In South Africa pedestrian deaths amount to approximately 35-40% of road fatalities. Past development of informal settlements next to national roads can be blamed for many of these pedestrians crossing highways. Other factors include walking whilst drunk – and drivers driving at inappropriate speeds on our roads – or not adjusting their speeds to the road conditions.
A factor which is however often neglected is distracted pedestrian behaviour. Much focus is placed on distracted driving and the risks of cellular conversations, texting while driving etc. We tend to forget that technology has not escaped the pedestrians – and many are walking next to and on our roads whilst chatting on their mobile phones, listening to music on their iPods, texting or even playing games on their mobile devices!
Yesterday we added an accident report on the Road Safety Blog of a tragic accident on the N1 near Cape Town. A pedestrian was knocked out of his shoes in this fatal accident. Even though the cause of the accident is still under investigation – it is worthwhile to consider the risks of pedestrian distractions.
Pedestrian Distraction Study / Inattentional Blindness
A recent study in the US revealed that Pedestrians who talk on a cellphone are slower, change direction more, have difficulty navigating – and are less likely to notice obvious distractions.
Researchers observed 317 pedestrians as they crossed the main square of the campus of Western Washington University using the 114m main diagonal pathway. The people observed were either talking on a cellphone, listening to a personal music player, in conversation with another pedestrian, or walking alone, without any electronic devices.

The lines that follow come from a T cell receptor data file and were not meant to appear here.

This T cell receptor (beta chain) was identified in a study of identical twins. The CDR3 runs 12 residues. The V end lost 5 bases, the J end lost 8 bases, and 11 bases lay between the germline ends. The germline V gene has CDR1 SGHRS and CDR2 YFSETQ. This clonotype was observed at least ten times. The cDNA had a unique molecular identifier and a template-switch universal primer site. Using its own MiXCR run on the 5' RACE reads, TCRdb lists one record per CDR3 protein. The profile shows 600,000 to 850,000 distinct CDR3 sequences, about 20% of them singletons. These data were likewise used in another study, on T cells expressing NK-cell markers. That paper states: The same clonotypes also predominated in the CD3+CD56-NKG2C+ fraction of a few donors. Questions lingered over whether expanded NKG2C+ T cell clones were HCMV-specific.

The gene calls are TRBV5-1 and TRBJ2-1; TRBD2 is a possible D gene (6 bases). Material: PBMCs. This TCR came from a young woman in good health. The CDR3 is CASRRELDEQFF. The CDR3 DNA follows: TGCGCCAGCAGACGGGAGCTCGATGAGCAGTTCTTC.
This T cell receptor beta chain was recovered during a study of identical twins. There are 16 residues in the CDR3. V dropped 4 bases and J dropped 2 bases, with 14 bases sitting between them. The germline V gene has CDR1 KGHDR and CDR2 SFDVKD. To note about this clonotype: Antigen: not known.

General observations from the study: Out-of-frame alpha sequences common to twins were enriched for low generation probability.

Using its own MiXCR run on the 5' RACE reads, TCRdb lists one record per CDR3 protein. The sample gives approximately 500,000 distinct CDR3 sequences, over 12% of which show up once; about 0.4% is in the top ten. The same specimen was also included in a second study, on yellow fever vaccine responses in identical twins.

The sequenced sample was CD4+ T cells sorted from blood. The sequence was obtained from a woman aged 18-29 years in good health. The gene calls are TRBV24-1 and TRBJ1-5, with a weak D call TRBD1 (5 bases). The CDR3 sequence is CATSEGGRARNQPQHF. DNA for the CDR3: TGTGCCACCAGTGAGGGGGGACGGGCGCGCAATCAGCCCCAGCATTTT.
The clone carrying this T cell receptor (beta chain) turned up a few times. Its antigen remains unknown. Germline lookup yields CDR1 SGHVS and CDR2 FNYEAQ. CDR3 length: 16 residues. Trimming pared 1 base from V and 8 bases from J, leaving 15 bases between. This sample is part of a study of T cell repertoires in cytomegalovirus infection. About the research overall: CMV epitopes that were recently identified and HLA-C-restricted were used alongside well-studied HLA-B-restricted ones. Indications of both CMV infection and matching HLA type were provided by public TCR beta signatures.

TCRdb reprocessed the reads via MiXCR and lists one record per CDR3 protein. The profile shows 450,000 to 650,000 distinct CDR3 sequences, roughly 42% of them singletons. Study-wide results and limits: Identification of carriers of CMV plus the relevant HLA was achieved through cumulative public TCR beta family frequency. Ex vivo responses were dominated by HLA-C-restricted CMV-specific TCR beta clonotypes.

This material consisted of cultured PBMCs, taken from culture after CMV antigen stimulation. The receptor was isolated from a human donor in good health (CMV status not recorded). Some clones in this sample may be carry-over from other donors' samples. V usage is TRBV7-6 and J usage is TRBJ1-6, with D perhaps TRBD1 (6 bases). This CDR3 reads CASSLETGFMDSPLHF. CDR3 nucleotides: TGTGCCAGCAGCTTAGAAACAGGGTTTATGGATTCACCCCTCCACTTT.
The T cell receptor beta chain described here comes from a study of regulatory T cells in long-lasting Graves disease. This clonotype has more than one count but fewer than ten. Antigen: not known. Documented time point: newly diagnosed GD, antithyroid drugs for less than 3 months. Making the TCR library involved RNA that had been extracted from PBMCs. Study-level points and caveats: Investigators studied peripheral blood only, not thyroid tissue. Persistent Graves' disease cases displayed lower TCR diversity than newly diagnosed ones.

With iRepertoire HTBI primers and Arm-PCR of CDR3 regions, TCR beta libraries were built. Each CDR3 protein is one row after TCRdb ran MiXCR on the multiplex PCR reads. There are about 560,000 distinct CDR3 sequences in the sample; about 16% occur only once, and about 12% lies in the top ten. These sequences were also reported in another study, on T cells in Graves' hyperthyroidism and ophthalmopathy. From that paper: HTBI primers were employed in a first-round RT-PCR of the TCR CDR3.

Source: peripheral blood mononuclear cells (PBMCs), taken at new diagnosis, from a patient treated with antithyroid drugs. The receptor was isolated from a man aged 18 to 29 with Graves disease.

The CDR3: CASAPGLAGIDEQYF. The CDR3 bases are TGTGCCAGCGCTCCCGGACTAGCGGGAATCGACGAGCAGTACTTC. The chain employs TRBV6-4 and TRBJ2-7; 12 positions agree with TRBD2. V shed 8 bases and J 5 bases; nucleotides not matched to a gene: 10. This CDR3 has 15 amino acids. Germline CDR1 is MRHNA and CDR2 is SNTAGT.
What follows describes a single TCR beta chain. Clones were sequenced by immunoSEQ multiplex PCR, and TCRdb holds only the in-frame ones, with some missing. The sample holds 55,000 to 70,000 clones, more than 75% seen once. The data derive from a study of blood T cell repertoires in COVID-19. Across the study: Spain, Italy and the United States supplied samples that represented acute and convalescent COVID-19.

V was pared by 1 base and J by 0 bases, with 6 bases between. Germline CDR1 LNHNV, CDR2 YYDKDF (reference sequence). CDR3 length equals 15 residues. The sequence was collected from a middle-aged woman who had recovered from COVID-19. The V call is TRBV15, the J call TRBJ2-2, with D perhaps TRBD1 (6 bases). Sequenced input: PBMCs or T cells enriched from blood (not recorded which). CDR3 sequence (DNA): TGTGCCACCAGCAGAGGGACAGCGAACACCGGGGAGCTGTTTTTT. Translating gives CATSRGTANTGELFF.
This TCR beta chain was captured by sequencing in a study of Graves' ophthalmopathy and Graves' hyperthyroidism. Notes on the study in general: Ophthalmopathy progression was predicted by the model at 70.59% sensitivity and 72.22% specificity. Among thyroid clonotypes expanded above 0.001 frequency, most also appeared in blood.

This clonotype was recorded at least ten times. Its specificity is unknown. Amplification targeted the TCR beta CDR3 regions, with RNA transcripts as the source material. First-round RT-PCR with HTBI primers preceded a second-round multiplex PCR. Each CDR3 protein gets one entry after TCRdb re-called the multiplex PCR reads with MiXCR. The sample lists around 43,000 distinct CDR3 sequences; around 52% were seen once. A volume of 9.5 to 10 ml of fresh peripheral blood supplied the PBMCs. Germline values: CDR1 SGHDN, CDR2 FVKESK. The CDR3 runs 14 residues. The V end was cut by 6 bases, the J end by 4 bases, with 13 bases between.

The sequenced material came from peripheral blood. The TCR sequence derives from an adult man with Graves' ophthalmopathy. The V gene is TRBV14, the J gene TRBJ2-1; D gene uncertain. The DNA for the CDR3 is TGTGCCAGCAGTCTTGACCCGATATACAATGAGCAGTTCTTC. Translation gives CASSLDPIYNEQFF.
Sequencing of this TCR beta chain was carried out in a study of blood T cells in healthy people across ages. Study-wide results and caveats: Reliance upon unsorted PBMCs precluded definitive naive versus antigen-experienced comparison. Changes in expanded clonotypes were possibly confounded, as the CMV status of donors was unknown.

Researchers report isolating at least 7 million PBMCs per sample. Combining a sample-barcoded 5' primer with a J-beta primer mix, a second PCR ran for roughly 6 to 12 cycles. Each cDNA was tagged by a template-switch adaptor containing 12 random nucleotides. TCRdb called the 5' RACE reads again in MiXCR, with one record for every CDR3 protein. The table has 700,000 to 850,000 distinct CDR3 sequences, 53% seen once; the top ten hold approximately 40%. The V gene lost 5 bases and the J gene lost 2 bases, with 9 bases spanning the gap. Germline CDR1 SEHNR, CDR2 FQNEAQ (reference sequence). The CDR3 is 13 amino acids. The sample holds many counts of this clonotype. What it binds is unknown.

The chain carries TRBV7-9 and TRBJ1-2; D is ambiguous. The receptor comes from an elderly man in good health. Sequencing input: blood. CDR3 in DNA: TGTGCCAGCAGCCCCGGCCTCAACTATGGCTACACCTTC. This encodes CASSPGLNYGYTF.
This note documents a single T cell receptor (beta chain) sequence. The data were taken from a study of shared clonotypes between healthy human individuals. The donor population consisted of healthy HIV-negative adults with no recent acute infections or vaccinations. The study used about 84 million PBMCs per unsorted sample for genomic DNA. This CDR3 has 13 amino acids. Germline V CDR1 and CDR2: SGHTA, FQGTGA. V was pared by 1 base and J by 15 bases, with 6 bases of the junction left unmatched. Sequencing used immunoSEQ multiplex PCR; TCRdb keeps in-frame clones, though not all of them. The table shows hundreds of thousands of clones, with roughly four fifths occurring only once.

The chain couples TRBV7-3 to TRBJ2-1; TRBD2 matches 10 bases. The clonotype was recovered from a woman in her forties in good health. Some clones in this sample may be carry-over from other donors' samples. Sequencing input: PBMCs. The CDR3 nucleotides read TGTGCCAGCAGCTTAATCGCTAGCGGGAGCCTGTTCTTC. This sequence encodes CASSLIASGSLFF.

The study involved researchers noting the time it took them to cross the square, whether they stopped, zig-zagged or stumbled; how many times they changed direction, and whether they collided with another person, or nearly did.
The pedestrians were also monitored to see if they noticed the “unusual stimulus” the researchers had placed just off the walking path: a brightly-coloured unicycling clown.
“Unicyclists are very rare on campus pathways,” the authors of the study, which will be published in the December issue of Applied Cognitive Psychology, wrote.
Only 25 percent of people using their cellphones noticed the clown, while more than half of people in the other groups noticed him.
Failure to see the clown could not be blamed on the use of an electronic device per se, because 61 percent of people using a music player saw the unicyclist, or on having a conversation, because chatting couples were the most likely – 71 percent – to see the clown, the study said.
Instead, the study suggested that cellphone users fail to notice what is going on around them, a phenomenon called “inattentional blindness”.
“This means that they may miss more than the unicycling clown and experience difficulty recognising and using information needed to navigate through a complex and changing environment,” which might not be overly dangerous when walking in a pedestrian zone but can be when bikes or cars are introduced into the equation, or the cellphone user is driving. [Information from AFP]
Advice to Vehicle Owners/ Drivers
Even though this emphasizes the need to alert pedestrians to the dangers of pedestrian distraction – it also should raise the alarm amongst drivers. Safe driving will require that we implement safety measures and suggestions and use the information at hand. On the Car Insurance Blog at carinsurance.arrivealive.co.za we would like to assist our vehicle owners in avoiding insurance claims from road accidents.
We would like to advise the following:
• Do not expect that you are seen – drive with your lights on!!
• Always expect the unexpected – reduce speed in the vicinity of pedestrian activity
• Monitor the behaviour of pedestrians [especially children] next to the road.
• Be prepared for sudden swerving movements or pedestrians running across the road.
• Be very cautious in bad weather and additional environmental dangers such as wind, rain, fog and mist.